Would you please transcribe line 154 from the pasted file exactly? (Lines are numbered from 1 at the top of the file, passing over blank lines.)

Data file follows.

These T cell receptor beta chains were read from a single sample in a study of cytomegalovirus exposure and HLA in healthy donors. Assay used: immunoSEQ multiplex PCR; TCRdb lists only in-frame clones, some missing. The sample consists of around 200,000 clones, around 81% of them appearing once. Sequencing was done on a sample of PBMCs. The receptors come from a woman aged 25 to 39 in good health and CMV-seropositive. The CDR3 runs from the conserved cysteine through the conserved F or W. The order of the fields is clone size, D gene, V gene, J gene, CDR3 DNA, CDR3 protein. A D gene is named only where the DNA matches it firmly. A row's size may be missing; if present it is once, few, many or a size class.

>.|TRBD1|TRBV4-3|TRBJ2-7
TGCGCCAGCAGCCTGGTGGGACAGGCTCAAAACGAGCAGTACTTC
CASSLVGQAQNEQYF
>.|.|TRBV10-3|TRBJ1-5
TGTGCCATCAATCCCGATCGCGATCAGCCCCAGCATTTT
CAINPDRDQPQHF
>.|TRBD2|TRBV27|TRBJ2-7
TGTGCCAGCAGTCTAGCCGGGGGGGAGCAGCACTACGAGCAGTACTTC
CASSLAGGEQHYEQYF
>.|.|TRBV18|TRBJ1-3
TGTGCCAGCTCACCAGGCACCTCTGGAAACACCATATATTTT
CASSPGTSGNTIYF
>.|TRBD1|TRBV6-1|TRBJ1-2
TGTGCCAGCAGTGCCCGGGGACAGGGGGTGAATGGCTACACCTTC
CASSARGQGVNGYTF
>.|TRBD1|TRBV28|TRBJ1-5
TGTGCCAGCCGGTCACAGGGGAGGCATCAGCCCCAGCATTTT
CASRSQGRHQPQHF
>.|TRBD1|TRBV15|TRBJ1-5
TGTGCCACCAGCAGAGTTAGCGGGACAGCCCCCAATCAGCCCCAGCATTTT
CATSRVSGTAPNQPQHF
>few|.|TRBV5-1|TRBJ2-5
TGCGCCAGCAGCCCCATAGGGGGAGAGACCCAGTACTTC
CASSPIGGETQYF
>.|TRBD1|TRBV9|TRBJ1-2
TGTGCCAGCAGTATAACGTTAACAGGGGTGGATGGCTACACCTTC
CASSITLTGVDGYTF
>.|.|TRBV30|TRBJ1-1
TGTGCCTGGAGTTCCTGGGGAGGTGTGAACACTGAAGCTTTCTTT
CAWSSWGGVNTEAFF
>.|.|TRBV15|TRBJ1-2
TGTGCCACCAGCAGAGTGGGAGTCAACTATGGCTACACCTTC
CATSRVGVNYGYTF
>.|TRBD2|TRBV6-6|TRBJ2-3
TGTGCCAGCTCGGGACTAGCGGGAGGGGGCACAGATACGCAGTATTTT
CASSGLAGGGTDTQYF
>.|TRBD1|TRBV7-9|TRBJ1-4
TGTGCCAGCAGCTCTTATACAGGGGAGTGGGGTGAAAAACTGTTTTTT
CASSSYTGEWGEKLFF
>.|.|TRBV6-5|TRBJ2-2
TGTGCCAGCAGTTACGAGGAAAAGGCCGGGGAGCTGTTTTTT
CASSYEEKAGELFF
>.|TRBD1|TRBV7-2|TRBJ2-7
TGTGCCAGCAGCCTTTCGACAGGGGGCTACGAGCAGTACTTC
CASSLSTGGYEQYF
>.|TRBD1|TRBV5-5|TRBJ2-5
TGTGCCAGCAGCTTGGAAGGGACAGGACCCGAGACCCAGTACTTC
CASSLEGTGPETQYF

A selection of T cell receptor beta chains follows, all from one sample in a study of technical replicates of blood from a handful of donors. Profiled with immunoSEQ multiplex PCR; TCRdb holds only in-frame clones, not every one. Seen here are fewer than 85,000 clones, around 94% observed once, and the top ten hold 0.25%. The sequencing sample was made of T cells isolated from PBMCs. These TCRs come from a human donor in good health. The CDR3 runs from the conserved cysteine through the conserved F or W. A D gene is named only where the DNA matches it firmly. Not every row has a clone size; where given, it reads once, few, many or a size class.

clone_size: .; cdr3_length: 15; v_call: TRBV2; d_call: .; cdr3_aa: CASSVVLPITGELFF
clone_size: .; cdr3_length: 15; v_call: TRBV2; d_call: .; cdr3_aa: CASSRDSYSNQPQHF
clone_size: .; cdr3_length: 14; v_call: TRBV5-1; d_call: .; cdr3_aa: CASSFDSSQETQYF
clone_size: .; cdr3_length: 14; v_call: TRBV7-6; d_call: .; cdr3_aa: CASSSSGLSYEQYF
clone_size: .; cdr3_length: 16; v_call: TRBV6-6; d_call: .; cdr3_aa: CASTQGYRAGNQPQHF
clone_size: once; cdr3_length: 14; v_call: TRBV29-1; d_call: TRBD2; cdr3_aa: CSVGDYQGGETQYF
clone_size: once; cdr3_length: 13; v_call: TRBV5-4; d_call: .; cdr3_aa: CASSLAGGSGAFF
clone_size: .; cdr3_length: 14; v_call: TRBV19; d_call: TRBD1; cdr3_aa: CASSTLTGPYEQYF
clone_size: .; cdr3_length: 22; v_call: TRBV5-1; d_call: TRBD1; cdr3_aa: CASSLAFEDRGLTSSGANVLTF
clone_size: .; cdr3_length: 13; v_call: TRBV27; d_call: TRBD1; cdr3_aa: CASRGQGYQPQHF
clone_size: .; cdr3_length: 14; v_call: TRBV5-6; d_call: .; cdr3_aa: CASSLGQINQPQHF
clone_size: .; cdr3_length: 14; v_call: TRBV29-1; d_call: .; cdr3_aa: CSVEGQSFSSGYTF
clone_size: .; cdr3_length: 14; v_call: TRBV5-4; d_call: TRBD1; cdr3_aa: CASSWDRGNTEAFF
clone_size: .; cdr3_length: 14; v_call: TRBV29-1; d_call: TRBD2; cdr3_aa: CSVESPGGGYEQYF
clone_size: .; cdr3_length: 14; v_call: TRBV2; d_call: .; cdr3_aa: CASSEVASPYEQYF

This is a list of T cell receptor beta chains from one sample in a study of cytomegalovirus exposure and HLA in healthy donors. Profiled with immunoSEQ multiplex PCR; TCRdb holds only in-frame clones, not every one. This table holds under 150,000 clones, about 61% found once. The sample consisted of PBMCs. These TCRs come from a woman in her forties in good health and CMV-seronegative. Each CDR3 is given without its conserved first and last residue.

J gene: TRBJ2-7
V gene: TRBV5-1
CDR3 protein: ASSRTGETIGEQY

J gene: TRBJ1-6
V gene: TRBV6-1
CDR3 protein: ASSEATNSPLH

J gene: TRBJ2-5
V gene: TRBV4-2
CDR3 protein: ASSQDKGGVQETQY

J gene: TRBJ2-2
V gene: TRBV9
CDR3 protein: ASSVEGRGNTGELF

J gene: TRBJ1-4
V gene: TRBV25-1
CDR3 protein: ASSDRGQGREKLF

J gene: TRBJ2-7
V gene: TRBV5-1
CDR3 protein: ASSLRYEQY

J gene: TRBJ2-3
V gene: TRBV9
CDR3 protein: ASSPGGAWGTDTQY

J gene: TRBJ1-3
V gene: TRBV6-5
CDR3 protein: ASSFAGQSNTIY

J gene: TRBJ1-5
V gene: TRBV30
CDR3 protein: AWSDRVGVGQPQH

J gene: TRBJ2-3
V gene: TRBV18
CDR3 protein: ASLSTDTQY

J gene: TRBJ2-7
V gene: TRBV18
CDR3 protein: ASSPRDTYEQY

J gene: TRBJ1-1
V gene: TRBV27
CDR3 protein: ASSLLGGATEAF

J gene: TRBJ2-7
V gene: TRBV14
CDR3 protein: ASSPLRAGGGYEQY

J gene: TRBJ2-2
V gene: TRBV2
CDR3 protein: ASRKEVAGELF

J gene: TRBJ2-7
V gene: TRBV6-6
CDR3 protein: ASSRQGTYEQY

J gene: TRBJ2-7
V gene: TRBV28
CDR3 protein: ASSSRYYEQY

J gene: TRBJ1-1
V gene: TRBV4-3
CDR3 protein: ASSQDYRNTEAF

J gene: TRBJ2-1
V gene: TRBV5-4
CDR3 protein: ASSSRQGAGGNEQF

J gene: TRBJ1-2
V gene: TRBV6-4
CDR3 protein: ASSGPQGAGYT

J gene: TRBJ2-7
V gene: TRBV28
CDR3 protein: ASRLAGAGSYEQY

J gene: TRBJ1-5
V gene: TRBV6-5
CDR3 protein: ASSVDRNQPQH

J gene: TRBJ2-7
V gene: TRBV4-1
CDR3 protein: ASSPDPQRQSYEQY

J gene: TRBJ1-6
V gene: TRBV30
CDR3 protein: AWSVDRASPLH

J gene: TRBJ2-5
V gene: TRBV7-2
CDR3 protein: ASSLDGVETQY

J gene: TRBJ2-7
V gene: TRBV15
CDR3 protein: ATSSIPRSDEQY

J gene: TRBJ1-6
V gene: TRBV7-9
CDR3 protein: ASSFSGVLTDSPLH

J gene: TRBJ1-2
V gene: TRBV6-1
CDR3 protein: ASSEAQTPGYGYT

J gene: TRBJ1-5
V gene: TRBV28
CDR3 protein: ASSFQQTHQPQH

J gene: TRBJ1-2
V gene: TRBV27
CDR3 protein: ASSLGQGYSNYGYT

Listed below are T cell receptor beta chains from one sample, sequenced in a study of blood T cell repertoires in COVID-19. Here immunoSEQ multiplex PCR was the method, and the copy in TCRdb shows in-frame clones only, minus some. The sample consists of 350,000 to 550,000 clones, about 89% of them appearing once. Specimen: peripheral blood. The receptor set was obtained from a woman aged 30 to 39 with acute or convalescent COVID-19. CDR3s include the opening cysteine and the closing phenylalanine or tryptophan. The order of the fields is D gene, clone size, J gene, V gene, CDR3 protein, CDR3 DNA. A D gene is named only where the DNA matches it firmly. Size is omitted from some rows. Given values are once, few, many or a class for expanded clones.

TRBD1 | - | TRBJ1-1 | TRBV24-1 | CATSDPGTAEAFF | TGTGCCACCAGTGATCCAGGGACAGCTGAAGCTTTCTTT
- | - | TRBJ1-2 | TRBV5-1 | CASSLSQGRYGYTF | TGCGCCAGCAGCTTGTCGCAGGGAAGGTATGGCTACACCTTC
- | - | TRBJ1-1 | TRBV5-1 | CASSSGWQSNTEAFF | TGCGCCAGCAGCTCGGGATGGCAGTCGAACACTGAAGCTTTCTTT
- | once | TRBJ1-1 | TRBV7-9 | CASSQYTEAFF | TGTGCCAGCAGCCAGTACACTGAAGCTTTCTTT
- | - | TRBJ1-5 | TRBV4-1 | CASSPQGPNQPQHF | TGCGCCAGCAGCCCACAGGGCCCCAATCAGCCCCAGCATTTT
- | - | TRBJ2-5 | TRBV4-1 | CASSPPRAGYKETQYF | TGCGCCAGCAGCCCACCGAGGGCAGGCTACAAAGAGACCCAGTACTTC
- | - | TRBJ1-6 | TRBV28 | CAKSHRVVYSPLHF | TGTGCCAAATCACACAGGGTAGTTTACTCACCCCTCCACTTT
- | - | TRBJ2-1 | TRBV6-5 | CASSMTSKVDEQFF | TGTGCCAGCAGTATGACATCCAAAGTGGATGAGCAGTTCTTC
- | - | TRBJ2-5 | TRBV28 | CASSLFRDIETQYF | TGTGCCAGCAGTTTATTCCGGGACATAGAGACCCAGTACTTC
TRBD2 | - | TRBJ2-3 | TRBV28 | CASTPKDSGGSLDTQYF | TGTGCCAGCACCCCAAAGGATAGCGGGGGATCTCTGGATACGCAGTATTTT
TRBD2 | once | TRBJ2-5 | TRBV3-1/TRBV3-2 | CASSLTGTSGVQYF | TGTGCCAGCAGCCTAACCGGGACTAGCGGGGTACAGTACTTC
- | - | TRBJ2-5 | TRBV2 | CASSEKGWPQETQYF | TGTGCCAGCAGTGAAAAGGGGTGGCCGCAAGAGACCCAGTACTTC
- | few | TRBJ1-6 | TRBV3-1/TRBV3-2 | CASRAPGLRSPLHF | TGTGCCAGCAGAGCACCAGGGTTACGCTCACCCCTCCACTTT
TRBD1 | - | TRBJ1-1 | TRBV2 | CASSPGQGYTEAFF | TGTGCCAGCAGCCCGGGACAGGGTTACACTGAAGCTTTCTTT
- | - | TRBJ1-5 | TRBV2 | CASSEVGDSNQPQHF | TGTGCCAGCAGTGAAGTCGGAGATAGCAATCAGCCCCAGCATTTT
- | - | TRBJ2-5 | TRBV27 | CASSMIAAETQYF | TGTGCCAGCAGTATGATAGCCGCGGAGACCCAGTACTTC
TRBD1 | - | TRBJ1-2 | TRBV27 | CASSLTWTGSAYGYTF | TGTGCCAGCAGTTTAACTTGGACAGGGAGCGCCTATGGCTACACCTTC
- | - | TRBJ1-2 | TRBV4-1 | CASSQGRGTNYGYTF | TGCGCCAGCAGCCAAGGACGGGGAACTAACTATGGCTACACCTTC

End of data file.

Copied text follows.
Listed below are T cell receptor beta chains from one sample, sequenced in a study of blood T cell repertoires in COVID-19. Here immunoSEQ multiplex PCR was the method, and the copy in TCRdb shows in-frame clones only, minus some. The sample consists of 350,000 to 550,000 clones, about 89% of them appearing once. Specimen: peripheral blood. The receptor set was obtained from a woman aged 30 to 39 with acute or convalescent COVID-19. CDR3s include the opening cysteine and the closing phenylalanine or tryptophan. The order of the fields is D gene, clone size, J gene, V gene, CDR3 protein, CDR3 DNA. A D gene is named only where the DNA matches it firmly. Size is omitted from some rows. Given values are once, few, many or a class for expanded clones.